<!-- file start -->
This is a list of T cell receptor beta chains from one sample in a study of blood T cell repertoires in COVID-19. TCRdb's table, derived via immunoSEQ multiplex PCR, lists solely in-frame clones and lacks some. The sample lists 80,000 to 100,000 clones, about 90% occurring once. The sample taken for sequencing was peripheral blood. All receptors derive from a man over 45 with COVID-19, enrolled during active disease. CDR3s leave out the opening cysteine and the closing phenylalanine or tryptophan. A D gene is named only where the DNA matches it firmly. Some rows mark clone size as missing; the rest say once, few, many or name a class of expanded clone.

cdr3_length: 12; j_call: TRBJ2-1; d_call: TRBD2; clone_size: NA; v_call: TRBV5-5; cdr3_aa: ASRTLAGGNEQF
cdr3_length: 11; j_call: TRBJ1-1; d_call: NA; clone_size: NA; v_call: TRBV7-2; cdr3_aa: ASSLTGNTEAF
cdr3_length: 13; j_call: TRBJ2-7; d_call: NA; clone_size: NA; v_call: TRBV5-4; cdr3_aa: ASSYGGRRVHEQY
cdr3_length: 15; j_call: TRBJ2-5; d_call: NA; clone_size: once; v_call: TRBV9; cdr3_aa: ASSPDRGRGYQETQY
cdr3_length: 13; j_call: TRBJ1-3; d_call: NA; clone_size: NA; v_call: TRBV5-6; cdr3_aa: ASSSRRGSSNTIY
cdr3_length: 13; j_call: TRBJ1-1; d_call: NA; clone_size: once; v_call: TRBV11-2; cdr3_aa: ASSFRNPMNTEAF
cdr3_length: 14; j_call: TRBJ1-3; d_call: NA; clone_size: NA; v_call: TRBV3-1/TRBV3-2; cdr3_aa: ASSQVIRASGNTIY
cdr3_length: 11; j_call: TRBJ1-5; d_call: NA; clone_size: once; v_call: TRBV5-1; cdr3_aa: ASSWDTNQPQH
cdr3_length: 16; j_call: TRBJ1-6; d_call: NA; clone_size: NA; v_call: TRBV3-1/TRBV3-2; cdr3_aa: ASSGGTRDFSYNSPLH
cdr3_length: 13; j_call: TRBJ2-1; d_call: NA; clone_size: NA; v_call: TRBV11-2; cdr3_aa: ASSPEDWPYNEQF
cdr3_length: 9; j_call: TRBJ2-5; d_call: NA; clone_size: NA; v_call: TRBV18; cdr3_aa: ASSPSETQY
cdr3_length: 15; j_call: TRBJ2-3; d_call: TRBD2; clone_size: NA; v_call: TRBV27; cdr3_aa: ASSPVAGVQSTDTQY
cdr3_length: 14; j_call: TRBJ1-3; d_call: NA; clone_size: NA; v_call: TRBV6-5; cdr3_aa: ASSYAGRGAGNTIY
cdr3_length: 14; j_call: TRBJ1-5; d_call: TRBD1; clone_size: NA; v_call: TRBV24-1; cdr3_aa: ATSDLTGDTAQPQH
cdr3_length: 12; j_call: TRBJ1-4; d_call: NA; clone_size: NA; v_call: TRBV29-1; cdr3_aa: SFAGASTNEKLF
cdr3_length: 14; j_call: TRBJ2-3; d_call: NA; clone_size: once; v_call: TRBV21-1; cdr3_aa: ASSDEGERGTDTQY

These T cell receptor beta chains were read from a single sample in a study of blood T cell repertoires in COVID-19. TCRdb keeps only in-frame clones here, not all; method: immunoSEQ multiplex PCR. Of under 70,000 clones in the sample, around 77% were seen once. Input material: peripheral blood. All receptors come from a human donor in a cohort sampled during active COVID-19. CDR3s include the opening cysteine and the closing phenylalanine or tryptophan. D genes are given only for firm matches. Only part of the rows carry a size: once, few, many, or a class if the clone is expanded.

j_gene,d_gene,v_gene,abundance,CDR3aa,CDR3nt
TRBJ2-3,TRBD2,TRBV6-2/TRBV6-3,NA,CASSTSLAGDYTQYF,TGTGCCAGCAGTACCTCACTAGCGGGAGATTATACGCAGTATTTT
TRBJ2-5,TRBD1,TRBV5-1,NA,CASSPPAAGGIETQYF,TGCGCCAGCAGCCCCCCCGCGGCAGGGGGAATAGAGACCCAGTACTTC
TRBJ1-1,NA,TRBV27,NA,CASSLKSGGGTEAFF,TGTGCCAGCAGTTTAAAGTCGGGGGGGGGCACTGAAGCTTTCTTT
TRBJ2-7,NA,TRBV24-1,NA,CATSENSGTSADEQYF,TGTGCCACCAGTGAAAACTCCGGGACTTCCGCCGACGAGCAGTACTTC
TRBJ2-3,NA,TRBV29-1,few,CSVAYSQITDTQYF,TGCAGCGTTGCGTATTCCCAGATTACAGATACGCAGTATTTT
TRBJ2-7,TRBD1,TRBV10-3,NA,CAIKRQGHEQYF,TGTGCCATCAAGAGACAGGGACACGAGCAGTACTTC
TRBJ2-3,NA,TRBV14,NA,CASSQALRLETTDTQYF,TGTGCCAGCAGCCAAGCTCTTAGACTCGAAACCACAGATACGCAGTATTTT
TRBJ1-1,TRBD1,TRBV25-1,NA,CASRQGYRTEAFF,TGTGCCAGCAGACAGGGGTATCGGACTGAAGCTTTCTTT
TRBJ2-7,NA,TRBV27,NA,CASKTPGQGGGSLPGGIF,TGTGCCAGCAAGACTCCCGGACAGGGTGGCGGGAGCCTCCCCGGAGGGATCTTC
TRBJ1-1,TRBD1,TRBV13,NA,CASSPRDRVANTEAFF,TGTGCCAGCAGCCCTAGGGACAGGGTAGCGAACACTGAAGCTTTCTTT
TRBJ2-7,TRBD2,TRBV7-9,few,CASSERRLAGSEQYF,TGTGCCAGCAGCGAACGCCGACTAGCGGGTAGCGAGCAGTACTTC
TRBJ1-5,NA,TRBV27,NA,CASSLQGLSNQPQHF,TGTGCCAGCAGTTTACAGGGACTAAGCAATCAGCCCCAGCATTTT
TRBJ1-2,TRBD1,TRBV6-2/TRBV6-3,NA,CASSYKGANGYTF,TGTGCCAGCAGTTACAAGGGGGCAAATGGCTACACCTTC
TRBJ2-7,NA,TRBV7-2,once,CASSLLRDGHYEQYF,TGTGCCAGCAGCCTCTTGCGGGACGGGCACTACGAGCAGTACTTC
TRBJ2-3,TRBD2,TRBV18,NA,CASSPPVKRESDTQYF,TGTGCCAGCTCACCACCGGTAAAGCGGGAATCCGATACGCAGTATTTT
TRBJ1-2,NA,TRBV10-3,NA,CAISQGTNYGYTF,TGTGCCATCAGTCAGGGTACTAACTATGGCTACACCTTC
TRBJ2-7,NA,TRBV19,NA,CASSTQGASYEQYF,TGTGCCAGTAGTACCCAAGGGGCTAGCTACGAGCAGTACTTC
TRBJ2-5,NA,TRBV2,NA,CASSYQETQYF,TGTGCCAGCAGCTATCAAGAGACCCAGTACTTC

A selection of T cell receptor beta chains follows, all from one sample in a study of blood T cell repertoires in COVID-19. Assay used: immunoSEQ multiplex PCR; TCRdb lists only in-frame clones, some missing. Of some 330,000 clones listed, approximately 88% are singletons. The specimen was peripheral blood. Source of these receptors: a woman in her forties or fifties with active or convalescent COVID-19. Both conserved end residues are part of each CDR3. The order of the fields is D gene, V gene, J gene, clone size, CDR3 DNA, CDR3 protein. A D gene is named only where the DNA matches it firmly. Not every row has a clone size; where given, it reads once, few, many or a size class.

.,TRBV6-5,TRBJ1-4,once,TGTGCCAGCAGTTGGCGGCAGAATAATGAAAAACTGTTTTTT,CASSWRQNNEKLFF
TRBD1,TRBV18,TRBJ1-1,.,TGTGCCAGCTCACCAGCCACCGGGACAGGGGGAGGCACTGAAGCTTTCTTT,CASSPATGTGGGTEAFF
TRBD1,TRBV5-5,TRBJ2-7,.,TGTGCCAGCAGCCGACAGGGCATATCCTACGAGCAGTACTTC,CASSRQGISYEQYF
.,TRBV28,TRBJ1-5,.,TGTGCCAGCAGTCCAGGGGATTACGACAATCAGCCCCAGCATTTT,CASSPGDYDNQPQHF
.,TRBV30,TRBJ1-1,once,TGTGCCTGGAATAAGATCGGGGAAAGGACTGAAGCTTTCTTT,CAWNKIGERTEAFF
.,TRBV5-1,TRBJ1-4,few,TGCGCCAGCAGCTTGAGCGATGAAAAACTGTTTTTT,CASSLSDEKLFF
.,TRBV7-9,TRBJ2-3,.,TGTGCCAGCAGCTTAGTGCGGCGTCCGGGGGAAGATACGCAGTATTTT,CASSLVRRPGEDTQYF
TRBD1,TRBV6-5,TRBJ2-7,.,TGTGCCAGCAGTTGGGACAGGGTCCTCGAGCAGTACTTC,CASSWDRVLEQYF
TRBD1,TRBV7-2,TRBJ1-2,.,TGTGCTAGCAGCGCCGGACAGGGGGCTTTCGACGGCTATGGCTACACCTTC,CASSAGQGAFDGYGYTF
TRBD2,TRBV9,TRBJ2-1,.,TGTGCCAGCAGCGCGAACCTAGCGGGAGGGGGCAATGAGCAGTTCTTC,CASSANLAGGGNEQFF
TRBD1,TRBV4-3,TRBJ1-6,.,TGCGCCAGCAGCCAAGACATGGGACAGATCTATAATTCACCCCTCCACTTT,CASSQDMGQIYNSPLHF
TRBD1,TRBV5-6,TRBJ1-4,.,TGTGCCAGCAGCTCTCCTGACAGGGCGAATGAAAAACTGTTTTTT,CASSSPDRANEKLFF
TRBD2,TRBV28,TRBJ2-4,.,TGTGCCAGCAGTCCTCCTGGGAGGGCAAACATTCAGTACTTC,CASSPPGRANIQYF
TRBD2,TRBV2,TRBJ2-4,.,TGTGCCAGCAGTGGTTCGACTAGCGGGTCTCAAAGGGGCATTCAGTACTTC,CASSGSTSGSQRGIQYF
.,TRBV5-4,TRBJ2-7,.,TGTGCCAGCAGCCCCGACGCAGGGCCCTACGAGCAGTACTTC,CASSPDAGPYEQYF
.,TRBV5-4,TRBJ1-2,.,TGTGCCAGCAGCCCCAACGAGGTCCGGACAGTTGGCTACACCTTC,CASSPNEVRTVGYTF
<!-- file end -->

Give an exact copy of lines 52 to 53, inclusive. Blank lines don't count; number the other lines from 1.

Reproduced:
TRBD2,TRBV2,TRBJ2-4,.,TGTGCCAGCAGTGGTTCGACTAGCGGGTCTCAAAGGGGCATTCAGTACTTC,CASSGSTSGSQRGIQYF
.,TRBV5-4,TRBJ2-7,.,TGTGCCAGCAGCCCCGACGCAGGGCCCTACGAGCAGTACTTC,CASSPDAGPYEQYF